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Jerboy
03-11-2002, 12:58 AM
In a regular context, we assume that ml and cc are equilvalent. They're actually not. I read this somewhere on the net or in a book. The particular source said that they're different by very minute quantity. This popped into my mind today, because a data on water I was reading indicates the difference. It states that density of water at 3.98C is 1.000000g/ml or 0.999972g/cc. If you don't believe me, look in Merck Index 12th edition, chemical # 10175, water.


I know I read it once already, but I'd like the exactly number in the book again. I didn't find anything on Google. Just about everything I found there assumed ml=cc.

454Casull
03-11-2002, 11:29 AM
Maybe the editor decided to have some fun. And this belongs in HT? :)

Demon-Xanth
03-11-2002, 01:08 PM
They did thier calculations on an early Pentium

ElFenix
03-11-2002, 06:05 PM
ummm... didn't the french define a mL = cm^3? merck can't just redefine it.


yet another indication that companies are becoming too powerful.

highwire
03-11-2002, 07:47 PM
Yes, this difference between the milliliter and the cubic centimeter was well known among the well trained.

An old chem. textbook has the definition as 1 milliliter = 1.000027 cc.
I looked at a few pages at link (http://scienceworld.wolfram.com/physics/cgs.html) to try to sort it out. Not much help with the old definitions.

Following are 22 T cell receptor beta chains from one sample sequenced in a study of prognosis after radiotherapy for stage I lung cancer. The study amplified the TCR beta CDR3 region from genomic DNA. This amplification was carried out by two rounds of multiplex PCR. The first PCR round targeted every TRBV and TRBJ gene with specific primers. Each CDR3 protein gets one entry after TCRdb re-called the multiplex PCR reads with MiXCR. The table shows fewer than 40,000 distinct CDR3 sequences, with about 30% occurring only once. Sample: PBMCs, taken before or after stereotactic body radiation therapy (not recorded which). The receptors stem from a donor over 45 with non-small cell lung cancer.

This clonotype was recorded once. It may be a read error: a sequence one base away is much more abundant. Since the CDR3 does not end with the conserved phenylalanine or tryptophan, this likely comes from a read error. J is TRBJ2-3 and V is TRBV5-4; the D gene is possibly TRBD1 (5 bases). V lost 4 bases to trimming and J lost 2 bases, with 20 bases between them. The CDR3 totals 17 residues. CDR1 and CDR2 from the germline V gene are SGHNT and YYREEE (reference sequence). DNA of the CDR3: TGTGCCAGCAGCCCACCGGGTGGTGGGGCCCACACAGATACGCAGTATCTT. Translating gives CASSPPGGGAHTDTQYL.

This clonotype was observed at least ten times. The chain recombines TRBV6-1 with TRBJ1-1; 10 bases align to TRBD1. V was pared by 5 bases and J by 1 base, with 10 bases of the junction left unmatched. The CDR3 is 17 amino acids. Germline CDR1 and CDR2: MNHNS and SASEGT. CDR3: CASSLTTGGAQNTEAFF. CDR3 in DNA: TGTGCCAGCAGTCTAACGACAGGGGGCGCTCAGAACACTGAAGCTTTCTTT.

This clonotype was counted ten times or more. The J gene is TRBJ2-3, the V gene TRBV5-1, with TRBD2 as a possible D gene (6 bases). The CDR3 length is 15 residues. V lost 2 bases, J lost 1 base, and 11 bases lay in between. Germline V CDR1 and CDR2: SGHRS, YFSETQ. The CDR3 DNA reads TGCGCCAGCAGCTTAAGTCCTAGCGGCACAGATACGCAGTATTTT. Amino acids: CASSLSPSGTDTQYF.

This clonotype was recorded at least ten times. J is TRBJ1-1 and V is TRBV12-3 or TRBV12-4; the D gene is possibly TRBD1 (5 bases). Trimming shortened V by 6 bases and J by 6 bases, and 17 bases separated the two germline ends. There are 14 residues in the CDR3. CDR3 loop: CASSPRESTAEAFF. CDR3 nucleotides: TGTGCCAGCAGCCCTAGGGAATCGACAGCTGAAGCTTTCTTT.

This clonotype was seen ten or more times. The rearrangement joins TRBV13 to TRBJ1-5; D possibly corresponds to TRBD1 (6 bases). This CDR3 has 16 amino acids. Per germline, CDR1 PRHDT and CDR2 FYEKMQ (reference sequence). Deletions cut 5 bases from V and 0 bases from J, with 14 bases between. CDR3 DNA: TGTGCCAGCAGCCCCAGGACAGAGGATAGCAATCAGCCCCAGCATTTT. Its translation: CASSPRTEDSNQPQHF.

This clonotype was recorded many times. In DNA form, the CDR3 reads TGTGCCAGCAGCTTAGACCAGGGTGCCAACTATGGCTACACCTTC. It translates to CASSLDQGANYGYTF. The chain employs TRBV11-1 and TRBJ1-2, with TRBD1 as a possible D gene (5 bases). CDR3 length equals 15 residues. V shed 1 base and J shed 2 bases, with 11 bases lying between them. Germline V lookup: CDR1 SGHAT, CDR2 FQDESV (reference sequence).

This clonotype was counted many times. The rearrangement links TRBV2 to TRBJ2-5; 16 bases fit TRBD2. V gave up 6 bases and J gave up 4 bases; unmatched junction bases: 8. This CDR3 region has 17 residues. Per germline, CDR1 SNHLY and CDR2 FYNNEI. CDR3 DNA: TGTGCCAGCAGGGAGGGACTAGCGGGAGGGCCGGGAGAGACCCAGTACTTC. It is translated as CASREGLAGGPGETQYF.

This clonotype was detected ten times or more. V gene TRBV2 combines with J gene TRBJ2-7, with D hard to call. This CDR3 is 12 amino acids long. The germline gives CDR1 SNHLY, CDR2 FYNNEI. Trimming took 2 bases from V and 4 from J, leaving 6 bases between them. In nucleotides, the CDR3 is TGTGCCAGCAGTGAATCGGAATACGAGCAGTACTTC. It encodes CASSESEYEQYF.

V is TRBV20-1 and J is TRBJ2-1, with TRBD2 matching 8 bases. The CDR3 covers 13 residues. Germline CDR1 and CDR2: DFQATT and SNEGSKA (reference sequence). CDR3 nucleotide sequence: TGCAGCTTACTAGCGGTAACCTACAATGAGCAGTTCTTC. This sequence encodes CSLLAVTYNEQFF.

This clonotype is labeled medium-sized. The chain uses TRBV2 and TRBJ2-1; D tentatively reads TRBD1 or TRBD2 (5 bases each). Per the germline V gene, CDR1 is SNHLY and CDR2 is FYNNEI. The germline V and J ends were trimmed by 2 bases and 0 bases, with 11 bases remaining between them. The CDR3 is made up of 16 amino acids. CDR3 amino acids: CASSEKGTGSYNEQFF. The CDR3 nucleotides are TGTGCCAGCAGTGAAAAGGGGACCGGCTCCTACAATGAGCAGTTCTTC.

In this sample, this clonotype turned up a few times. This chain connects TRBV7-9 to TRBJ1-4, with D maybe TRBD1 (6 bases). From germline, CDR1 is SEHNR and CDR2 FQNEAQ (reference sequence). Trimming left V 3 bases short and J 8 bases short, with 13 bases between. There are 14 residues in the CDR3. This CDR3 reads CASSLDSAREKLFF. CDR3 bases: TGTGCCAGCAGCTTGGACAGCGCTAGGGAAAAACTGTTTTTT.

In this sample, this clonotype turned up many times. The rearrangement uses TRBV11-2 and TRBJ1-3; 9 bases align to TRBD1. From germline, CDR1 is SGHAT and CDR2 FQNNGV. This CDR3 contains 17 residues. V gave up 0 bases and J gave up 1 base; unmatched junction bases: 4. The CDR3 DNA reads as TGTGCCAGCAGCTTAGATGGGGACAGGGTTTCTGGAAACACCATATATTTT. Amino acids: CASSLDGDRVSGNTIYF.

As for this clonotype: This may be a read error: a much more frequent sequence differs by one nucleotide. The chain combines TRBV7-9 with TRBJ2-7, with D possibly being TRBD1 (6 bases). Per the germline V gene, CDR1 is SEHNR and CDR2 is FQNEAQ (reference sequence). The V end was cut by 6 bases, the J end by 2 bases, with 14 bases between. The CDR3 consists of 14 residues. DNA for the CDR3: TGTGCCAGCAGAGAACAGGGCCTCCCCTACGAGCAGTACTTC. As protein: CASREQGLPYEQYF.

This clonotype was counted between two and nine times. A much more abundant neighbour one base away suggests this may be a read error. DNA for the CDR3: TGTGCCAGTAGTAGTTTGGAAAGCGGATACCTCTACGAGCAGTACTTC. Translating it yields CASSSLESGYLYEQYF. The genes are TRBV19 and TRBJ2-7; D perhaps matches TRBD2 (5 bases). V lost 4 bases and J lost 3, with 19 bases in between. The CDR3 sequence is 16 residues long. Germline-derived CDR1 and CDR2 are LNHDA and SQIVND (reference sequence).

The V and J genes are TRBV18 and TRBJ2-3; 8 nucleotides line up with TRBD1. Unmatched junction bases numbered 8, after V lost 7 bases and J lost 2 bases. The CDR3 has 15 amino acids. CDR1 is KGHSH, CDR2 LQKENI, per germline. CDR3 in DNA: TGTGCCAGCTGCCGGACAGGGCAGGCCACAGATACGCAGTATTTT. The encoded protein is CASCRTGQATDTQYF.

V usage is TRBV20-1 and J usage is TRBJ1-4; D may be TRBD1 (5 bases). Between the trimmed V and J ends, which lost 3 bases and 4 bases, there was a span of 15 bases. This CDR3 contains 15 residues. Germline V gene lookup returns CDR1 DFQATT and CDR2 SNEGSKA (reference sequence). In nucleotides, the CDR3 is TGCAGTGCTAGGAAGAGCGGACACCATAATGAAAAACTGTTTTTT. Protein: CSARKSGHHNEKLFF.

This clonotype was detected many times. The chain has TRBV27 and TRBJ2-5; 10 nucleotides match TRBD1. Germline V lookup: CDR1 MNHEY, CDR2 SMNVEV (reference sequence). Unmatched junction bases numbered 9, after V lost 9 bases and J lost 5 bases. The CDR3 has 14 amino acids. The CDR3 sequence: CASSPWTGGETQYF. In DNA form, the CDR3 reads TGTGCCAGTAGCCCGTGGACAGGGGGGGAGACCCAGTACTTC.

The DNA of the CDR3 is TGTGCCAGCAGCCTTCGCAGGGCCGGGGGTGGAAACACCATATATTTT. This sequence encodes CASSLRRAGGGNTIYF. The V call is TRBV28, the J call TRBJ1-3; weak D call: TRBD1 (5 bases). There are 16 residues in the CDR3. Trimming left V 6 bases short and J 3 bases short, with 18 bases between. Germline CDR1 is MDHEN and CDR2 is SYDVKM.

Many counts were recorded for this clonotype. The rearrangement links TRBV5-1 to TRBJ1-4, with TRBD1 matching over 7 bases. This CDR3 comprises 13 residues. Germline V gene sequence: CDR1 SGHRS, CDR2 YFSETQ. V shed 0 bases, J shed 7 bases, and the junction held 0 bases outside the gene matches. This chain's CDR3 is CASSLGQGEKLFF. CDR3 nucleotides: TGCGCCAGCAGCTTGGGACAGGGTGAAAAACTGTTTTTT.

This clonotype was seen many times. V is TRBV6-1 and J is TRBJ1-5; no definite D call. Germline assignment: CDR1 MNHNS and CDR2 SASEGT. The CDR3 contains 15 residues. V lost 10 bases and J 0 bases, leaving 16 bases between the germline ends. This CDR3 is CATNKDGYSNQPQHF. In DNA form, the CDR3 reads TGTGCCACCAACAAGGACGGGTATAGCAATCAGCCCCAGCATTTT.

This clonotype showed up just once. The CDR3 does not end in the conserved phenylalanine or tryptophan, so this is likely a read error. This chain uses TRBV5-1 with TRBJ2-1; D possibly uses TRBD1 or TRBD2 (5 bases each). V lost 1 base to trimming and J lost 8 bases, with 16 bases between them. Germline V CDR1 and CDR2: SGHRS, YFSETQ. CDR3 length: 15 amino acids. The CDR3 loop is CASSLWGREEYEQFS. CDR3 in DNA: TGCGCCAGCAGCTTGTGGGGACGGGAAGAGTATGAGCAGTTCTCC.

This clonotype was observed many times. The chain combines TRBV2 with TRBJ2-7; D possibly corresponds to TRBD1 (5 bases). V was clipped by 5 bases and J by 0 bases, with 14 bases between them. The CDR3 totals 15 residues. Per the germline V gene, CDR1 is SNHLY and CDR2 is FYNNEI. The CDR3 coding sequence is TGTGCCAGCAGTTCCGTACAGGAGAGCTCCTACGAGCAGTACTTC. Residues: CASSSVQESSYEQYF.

I think, with SI/MKS and the redefinition of the meter, etc., they are now the same. However, it is still murky to me just what the EXACT weight/density of water is under the SI.

Edit: Ok, the answer is in your orig post. water weighs a little less than 1 gram/cc. The ml had been defined as the volume of 1 gram of water - a small amount larger than 1 cc.

Jerboy
03-11-2002, 09:09 PM
<< Yes, this difference between the milliliter and the cubic centimeter was well known among the well trained.

An old chem. textbook has the definition as 1 milliliter = 1.000027 cc.
I looked at a few pages at link (http://scienceworld.wolfram.com/physics/cgs.html) to try to sort it out. Not much help with the old definitions.
I think, with SI/MKS and the redefinition of the meter, etc., they are now the same. However, it is still murky to me just what the EXACT weight/density of water is under the SI.

Edit: Ok, the answer is in your orig post. water weighs a little less than 1 gram/cc. The ml had been defined as the volume of 1 gram of water - a small amount larger than 1 cc. >>




Thanks highwire. Headsup from someone was exactly what I needed. Now can somebody come up with a few more credible sites? Didn't find anything on National Institutes of Standards and Technology homepage.

highwire
03-11-2002, 10:12 PM
Here is another link - the history of the liter: Text (http://www.sizes.com/units/liter.htm)

Interesting site for the history of other units as well. One who was involved with making the meter met the guillotine. Envy reigned then in France as a national policy of madness.

exp
03-12-2002, 12:27 PM
Interesting...